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Remembering Retired Colonel Jane Bigelow

by Rachel Kaufman



Recently Mount Mercy Academy lost one of its most loyal benefactors and distinguished alumnae, retired Colonel Jane Bigelow. Reprinted below is an article that was written previously about Colonel Bigelow. Mount Mercy wishes to express its sincerest sympathies to Colonel Bigelow's family.


Retired Colonel Jane Bigelow of the United States Air Force and a proud Mount Mercy graduate served our country as a nurse for 24 years, including postings throughout the United States and in Viet Nam, the Portuguese Azores Islands, and twice in Germany. 


Jane Bigelow credits her Mount Mercy education for helping her prepare for her military career.  “In addition to receiving a solid academic foundation, I was taught early on about using my time, talent, and treasure in caring for others in the community.  Most of us think of community as looking like South Buffalo or West Seneca not only with people who have needs and struggles but with even more folks who can provide the physical, emotional, and financial means to help their neighbors.  This picture of community is also true of the military community. It is a much bigger population on a grander scale, but it is very much the same.  There are a lot of tasks and much to do to support the mission of loving and caring for one another,” Bigelow remarked.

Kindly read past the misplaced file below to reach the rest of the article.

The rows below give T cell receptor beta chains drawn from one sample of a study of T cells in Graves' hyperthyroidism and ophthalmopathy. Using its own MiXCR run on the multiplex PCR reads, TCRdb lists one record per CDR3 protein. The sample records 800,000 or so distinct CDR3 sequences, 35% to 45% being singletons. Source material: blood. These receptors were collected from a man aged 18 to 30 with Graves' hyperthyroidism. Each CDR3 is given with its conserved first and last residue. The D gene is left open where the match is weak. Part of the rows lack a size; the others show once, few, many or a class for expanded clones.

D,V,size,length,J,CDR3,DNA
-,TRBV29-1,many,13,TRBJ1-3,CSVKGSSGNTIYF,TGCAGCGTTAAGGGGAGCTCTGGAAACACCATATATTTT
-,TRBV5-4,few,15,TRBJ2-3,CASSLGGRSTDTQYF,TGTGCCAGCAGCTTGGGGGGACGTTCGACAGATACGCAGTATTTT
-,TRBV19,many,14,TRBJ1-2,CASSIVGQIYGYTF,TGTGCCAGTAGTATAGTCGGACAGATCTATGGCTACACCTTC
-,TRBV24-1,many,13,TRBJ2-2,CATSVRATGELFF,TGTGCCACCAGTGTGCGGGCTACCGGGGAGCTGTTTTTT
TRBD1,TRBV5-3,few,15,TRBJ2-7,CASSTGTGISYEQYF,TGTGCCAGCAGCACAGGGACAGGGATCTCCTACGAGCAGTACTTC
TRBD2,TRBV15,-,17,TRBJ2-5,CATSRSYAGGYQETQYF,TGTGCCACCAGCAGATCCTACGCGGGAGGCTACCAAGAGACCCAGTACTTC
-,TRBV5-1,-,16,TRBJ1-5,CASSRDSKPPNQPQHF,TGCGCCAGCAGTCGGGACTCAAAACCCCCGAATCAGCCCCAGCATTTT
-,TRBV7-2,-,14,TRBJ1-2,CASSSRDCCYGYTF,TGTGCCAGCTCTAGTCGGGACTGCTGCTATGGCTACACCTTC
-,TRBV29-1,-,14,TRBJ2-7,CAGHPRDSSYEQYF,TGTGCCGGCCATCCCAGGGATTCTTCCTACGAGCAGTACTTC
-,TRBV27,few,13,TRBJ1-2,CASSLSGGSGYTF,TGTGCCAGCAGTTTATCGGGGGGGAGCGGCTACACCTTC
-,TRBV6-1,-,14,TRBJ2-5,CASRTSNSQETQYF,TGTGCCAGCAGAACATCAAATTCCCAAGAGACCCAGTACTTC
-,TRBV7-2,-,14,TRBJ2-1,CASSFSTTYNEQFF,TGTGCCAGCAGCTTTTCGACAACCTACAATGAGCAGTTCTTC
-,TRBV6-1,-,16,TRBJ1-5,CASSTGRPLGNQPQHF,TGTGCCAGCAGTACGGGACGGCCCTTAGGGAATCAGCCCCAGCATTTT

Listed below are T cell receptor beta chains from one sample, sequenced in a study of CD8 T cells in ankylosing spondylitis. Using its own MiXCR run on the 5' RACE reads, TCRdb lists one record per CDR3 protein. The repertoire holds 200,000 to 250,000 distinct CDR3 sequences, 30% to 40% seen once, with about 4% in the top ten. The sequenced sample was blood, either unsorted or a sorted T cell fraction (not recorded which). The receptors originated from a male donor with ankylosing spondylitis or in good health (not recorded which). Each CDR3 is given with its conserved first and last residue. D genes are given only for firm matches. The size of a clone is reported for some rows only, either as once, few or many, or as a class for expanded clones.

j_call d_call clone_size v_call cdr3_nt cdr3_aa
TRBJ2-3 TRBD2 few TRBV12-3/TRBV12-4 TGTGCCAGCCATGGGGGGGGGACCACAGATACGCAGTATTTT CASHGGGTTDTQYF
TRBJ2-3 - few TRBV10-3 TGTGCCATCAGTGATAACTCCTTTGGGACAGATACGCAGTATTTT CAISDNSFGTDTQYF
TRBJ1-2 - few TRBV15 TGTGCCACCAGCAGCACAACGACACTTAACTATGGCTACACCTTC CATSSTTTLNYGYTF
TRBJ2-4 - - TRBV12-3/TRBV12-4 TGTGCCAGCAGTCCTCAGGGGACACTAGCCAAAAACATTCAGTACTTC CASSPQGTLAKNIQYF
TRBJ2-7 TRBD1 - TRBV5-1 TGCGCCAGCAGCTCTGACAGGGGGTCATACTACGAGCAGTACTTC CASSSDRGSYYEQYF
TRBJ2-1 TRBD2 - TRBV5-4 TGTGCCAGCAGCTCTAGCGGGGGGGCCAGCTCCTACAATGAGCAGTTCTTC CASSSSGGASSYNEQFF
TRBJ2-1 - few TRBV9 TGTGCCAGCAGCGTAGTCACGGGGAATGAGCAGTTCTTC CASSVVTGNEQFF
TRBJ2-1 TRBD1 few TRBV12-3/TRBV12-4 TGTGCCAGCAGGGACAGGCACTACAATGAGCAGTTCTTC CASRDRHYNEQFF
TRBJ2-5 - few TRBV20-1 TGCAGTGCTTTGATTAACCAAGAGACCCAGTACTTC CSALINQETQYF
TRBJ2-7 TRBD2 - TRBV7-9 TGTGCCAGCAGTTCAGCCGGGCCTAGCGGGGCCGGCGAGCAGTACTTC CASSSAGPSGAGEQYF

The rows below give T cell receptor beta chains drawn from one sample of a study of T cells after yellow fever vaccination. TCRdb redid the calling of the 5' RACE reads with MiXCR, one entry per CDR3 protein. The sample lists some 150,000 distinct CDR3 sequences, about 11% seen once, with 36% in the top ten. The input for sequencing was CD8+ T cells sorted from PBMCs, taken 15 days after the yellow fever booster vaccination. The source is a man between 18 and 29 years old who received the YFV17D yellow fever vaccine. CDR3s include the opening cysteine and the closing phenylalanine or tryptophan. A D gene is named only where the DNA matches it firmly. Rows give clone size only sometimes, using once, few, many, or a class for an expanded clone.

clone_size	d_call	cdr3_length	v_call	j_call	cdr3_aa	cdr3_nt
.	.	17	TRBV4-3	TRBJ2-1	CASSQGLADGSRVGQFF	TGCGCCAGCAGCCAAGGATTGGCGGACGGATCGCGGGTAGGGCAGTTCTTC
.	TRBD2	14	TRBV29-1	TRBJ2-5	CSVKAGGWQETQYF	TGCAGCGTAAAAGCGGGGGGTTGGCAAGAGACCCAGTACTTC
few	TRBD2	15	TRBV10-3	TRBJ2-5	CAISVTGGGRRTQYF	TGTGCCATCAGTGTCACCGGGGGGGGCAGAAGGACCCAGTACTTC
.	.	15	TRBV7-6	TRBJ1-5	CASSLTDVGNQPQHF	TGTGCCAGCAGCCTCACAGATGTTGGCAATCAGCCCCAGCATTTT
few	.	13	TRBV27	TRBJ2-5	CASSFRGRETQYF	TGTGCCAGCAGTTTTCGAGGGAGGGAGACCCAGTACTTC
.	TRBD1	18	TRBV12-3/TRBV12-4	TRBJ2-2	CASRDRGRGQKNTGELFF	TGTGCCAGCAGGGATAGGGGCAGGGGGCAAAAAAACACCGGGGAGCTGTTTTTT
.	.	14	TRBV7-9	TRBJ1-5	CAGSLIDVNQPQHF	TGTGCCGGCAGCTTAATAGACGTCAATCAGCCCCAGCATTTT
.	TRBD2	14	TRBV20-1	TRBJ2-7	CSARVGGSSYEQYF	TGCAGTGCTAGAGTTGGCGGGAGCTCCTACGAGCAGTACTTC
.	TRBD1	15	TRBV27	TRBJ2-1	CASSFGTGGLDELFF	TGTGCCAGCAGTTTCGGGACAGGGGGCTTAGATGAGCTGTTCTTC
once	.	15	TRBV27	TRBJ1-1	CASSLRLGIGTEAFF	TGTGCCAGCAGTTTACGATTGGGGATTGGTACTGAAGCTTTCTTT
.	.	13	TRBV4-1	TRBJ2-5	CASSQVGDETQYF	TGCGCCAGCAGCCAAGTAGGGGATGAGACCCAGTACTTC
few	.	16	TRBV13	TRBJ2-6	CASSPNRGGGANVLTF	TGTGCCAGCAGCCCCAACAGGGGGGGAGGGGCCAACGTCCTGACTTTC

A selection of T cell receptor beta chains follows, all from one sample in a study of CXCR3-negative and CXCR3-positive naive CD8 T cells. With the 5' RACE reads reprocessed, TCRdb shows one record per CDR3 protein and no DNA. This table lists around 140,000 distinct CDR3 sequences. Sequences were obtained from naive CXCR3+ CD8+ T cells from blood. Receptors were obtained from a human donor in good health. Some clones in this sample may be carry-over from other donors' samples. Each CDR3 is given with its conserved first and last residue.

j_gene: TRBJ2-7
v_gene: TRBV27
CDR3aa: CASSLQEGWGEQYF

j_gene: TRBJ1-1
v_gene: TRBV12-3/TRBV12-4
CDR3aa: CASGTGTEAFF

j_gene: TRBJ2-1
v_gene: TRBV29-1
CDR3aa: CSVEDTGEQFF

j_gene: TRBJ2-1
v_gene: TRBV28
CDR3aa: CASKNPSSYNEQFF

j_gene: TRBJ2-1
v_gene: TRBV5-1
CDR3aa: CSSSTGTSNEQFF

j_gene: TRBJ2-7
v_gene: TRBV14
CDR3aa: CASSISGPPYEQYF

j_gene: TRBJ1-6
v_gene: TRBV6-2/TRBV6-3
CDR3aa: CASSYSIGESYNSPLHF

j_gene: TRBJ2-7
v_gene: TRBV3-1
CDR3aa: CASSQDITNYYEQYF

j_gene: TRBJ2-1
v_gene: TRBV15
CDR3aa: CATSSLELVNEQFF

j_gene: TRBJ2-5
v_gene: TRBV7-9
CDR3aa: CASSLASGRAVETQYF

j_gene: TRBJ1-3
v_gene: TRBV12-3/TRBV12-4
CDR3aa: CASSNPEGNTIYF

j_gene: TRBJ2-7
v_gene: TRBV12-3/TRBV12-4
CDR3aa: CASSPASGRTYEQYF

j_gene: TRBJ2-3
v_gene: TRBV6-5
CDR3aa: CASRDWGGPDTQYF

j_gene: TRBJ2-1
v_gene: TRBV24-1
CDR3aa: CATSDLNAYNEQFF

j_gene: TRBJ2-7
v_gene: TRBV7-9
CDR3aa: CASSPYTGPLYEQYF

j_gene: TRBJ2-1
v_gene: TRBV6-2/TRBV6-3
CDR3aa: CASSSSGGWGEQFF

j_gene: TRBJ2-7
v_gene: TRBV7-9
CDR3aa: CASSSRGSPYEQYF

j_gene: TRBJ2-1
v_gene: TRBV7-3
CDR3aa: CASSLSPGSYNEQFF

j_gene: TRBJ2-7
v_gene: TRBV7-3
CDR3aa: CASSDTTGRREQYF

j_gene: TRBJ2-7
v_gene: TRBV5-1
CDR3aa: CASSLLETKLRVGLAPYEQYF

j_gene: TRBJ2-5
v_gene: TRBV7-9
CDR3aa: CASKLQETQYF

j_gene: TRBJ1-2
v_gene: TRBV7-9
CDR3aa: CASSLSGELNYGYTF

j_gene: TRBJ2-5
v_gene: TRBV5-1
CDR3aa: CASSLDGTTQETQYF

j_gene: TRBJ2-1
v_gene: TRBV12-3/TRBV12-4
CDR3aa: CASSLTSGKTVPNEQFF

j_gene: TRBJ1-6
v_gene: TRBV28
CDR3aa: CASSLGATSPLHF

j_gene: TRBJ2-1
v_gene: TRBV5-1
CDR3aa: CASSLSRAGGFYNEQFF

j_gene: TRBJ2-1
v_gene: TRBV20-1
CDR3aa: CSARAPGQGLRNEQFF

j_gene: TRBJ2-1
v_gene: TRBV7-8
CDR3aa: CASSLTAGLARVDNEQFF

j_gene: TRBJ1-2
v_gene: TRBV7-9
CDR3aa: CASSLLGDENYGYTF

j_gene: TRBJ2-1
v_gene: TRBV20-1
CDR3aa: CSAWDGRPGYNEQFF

Although she is retired from active military service, Colonel Bigelow is far from retired in her mission to provide continuing support for wounded veterans.  She is a member of nine military organizations that continue to challenge budget cuts to veteran services.  These groups write to elected officials and testify at congressional hearings about the importance of funding veteran services.


Colonel Bigelow was charged with establishing the Aeromedical Staging Facilities (ASF) at the Rhein-Main Air Base during the Persian Gulf War.  She was able to successfully master this extremely challenging task. A partial list of her crucial duties included overseeing the management and assignment of 1,000 flight nurses and medical technicians at seven locations within the European Theater of Operations (ETO), shipping, transporting, and receiving supplies for the ETO, and coordinating and communicating with two commands. As Commander of the 2nd AFS Squadron, once the war began, she was deployed to the Battle Staff at Ramstein Air Base where she worked with the Army, Navy, and Air Force hospital commanders stationed in Europe, moving patients in and out of their individual medical treatment facilities and she worked closely with the Operations Officers to request aircraft to move/transport patients from the war zone to Europe and/or to the United States for definitive/specialized care.


Fortunately, not many nurses are injured during military action, but Colonel Bigelow stated that several female medical personnel was injured, and one flight nurse was killed in a plane crash during the massive effort to get people out of Viet Nam as the troops were being withdrawn.  As the roles of females in military action have changed throughout the years, so have the needs of female veterans.  As a volunteer at Buffalo’s VA Medical Center, Bigelow noted that there is now a Women’s Health Clinic that provides comprehensive care not only to nurses but to all female veterans.